Cocaine self-administration and reinstatement in female rats selectively bred for high and low voluntary running.

Drug and alcohol dependence

PubMedID: 27567437

Smethells JR, Zlebnik NE, Miller DK, Will MJ, Booth F, Carroll ME. Cocaine self-administration and reinstatement in female rats selectively bred for high and low voluntary running. Drug Alcohol Depend. 2016;.
BACKGROUND
Previous research has found that rats behaviorally screened for high (vs. low) wheel running were more vulnerable to cocaine abuse. To assess the extent to which a genetic component is involved in this drug-abuse vulnerability, rats selectively bred for high or low voluntary running (HVR or LVR, respectively) were examined for differences in cocaine seeking in the present study.

METHODS
Female rats were trained to lever press for food and then were assessed for differences in acquisition of cocaine (0.4mg/kg; i.v.) self-administration across 10 sessions. Once acquired, rats self-administered cocaine for a 14-day maintenance phase, followed by a 14-day extinction phase when cocaine was no longer available. Subsequently, reinstatement of cocaine seeking was examined with priming injections of cocaine (5, 10 & 15mg/kg), caffeine (30mg/kg), yohimbine (2.5mg/kg) and cocaine-paired cues.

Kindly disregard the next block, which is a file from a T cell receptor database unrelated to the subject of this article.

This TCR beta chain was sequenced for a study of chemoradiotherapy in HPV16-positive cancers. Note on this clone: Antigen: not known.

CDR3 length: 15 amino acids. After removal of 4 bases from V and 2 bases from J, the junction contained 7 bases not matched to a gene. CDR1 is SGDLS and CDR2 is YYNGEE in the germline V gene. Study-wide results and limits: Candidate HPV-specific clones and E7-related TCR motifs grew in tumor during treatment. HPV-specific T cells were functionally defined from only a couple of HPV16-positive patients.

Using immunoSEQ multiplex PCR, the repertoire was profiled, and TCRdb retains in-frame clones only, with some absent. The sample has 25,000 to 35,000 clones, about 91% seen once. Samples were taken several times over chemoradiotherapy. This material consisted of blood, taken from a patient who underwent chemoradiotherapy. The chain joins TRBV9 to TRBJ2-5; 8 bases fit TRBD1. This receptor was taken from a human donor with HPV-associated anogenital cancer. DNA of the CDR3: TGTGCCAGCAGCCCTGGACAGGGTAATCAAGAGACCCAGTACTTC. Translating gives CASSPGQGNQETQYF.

RESULTS
A greater percentage of LVR rats met the acquisition criteria for cocaine self-administration and in fewer sessions than HVR rats. No differences in responding for cocaine were observed between phenotypes during maintenance. However, during extinction LVR rats initially responded at higher rates and persisted in cocaine seeking for a greater number of sessions. No phenotype differences were observed following drug and cue-primed reinstatement of cocaine seeking.

CONCLUSIONS
In general, LVR rats were more sensitive to the reinforcing effects of cocaine than HVR rats during periods of transition into and out of cocaine self-administration. Thus, LVR rats sometimes showed a greater vulnerability cocaine seeking than HVR rats.